In 1885, Bay City was home to dozens of sawmills and widely regarded as "the lumber capital of the world." Renowned historians David Roediger and Phillip Foner declared the Saginaw Valley strike, along with an 1881 strike in Eau Claire, Wisconsin, as the "most spectacular" of the many strikes by lumber workers during the late 19th century.

  • Names of People Mentioned
    Names of People Mentioned

"10 hours or No Sawdust" –the unified chant of the Lumber Strike in the Saginaw Valley in 1885. 

            Michigan Public Act 137 was passed and restricted a day’s work to ten-hour workdays and was to become effective 90 days after it was approved. However, workers thought that the mill owners were to immediately comply by it. All of this resulting in the infamous Lumber Strike, which lasted from July to September. After July 4th, all but three or four mills returned to work. One of these mills, McEwen’s, was cleaning out the boilers while the others had a lack of workers to appear. One of the workers from McEwen’s, waved and jokingly shouted to a nearby mill, “Hurrah for ten hours,” as he was leaving. This resulted in the beginning of the strike which is said to have officially originated that day below the Bay City area. 

Governor Russel Alger of Michigan urged F. O. Gullifer, who is the Commissioner and Secretary of the State Labor Bureau, to investigate the incident. His findings provided that the key players of the strike were Mr. Barry and Mr. Blinn, who are responsible for creating the chant. However, Mr. Barry and Mr. Blinn had different opinions of the strike as Blinn aimed for a peaceful protest that did not break laws. While Barry had different objectives and would take all the responsibility of anything that would have occurred. However, both just wanted ten-hour workdays as well as getting paid for overtime. Through Gullifer’s investigation, he would talk to men at the mill yards or in their homes, saw county and city officials, interviewed many businessmen, and attended two public meetings. 

In addition to the investigation, Governor Russel Alger was quick to call troops in from Flint, Port Huron, Detroit and Alpena to save the mills. He did this mainly because he, himself, was a wealthy lumberman with many mills in the north. However, officials within the Bay City and Saginaw region were reluctant with having outside help. This resulted one hundred fifty Chicago Pinkerton “special police” being on duty at the mills and the strike lasting until September when the Act would take effect.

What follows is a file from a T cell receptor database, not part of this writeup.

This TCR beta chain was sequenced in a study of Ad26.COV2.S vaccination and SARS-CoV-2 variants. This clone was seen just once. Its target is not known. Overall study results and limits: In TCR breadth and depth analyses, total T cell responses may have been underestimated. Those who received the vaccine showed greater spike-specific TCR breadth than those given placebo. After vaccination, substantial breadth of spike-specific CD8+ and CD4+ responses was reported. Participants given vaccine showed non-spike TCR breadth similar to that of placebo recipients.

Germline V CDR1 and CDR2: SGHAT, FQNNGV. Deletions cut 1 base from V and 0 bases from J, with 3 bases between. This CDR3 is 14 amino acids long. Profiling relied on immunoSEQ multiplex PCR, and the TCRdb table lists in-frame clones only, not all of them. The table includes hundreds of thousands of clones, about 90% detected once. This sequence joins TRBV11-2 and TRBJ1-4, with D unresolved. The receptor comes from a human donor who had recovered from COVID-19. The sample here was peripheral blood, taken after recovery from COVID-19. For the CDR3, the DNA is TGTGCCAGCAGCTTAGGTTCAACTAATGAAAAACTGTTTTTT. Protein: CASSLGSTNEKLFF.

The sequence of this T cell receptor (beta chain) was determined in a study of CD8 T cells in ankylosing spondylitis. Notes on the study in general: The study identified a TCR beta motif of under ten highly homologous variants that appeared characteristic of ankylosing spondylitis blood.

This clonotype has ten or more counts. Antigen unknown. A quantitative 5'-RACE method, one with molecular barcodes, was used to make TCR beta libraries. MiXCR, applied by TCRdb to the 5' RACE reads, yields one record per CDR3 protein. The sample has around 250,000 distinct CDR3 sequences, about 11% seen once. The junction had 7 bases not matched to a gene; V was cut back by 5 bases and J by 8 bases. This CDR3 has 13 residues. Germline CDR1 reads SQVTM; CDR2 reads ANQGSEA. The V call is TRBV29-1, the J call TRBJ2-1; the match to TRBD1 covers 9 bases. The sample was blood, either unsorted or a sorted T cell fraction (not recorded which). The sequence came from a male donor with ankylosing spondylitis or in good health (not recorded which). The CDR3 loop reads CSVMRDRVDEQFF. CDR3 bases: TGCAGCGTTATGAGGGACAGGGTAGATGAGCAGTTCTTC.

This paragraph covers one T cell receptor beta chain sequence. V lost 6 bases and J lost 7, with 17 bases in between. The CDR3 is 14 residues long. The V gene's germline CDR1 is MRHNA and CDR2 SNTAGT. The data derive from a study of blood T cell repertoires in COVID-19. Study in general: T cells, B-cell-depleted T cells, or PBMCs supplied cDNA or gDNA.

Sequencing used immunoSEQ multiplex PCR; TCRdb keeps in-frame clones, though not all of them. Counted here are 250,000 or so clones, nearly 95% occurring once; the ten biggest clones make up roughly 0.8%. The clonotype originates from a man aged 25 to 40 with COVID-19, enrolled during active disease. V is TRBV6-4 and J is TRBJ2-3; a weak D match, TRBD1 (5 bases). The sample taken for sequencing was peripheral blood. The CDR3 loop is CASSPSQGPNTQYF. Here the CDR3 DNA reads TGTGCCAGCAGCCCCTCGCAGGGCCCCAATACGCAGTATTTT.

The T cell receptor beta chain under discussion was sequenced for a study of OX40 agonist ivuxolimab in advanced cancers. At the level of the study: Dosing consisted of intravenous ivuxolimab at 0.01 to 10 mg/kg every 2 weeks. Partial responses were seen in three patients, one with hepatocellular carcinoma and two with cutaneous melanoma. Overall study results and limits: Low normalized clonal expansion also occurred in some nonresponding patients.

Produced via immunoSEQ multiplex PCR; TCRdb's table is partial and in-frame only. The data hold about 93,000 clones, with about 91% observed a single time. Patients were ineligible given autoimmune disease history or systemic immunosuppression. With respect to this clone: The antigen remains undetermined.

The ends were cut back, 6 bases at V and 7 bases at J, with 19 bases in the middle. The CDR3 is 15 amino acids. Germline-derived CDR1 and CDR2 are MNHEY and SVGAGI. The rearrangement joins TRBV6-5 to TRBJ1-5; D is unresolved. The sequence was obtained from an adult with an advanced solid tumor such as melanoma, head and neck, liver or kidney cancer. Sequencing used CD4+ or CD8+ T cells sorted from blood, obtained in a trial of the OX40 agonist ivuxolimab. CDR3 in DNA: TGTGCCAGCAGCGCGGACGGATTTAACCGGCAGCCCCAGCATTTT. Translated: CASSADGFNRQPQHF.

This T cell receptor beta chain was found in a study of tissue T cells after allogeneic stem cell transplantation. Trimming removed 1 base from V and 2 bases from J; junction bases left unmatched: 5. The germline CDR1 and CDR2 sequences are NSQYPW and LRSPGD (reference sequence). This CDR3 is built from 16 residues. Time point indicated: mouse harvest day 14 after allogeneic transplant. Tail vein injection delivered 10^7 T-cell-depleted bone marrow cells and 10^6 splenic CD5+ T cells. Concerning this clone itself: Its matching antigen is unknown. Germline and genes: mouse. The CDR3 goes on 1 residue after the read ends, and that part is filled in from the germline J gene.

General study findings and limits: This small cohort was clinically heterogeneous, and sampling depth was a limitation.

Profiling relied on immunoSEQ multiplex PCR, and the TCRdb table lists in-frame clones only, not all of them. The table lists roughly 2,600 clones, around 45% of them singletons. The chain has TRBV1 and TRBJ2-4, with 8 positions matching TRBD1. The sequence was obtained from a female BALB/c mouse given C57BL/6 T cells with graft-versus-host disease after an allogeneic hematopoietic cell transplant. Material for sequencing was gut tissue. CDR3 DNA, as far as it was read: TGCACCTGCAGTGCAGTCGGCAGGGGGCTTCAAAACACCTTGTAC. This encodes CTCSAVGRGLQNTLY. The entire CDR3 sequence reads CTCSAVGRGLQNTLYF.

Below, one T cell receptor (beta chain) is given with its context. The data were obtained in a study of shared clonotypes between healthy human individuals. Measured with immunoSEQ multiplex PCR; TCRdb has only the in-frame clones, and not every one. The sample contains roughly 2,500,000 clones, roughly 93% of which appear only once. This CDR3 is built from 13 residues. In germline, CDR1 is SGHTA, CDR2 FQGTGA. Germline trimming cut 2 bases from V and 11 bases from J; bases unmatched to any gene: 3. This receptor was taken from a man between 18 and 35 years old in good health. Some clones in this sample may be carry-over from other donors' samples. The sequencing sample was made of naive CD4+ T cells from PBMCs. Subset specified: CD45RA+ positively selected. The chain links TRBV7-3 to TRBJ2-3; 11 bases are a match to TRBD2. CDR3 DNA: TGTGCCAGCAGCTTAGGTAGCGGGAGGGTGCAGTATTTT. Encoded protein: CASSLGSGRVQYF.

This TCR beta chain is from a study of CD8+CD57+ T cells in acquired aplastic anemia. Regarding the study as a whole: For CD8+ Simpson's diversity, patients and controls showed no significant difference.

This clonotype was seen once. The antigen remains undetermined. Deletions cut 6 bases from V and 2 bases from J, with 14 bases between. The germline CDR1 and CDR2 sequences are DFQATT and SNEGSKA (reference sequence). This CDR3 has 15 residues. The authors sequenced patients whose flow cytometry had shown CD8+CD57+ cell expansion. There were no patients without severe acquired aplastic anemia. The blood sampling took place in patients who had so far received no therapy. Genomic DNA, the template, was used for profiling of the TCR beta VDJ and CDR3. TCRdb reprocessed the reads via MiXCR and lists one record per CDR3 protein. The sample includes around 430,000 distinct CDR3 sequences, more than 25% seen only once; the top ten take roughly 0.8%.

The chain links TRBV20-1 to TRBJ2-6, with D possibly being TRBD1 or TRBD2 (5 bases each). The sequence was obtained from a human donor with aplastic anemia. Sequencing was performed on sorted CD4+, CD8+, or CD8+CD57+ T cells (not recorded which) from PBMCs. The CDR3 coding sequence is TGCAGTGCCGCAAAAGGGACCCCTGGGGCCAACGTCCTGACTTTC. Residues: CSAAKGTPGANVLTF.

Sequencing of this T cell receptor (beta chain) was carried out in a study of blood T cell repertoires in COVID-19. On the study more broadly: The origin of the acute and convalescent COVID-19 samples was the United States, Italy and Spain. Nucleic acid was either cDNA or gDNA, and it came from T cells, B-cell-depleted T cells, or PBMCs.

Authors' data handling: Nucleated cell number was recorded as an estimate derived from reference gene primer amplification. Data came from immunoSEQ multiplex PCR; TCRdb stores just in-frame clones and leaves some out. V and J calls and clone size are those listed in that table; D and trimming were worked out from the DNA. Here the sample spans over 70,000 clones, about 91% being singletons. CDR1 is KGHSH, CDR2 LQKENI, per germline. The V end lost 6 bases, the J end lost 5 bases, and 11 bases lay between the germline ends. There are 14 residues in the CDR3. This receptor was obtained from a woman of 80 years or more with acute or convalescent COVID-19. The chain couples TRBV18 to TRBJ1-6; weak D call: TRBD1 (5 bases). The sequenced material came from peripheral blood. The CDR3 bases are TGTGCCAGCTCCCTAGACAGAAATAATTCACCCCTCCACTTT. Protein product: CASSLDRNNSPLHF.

During the strike, the mill workers were quick to become violent as well as growing in numbers. If anyone refused to join the strike, then they would be shunned from the rest of the lumbermen community as this was stated directly from Mr. Barry. In the initial days of the violent protesting, three individuals were arrested, and one was assaulted by the Chief of Police. Upon reporting being assaulted by a police officer, the Chief committed suicide which did not resolve the strike any faster but furthered the rebellion. Between local officials and those on strike, there was little progress either way.

Through this investigation and learning of the lack of progress on getting the mills back up and running, Gullifer was active in seeking a way to end the strike. He discovered a significant problem which was the relationship between the mill owners and the lumbermen. Those that worked in the mills were there to provide for their families and the owners themselves were aiming at the profit that could made. One of the reasons for the owners to slowly abide by their employees demands was due to the fact that the need for lumber rose which means the profit gained grew as the strike continued. However, Gulifer was focused on forming a "family relationship" between the workers and the owners that would help resolve the issues between the two. Saginaw Valley Lumber Strike of 1885, Bay Journal. November 8th 2008. Accessed March 18th 2020.

Clark, Rachel. Ten-Hour Work Day, Seeking Michigan. September 14th 2014. Accessed March 18th 2020.

Roediger, David and Philip Sheldon Foner, Our Own Time: A History of American Labor and the Working Day. Verso, 1989, 133.

Saginaw Valley Lumber Strike of 1885., Bay Journal. November 8th 2008. Accessed March 18th 2020.

Image Sources(Click to expand)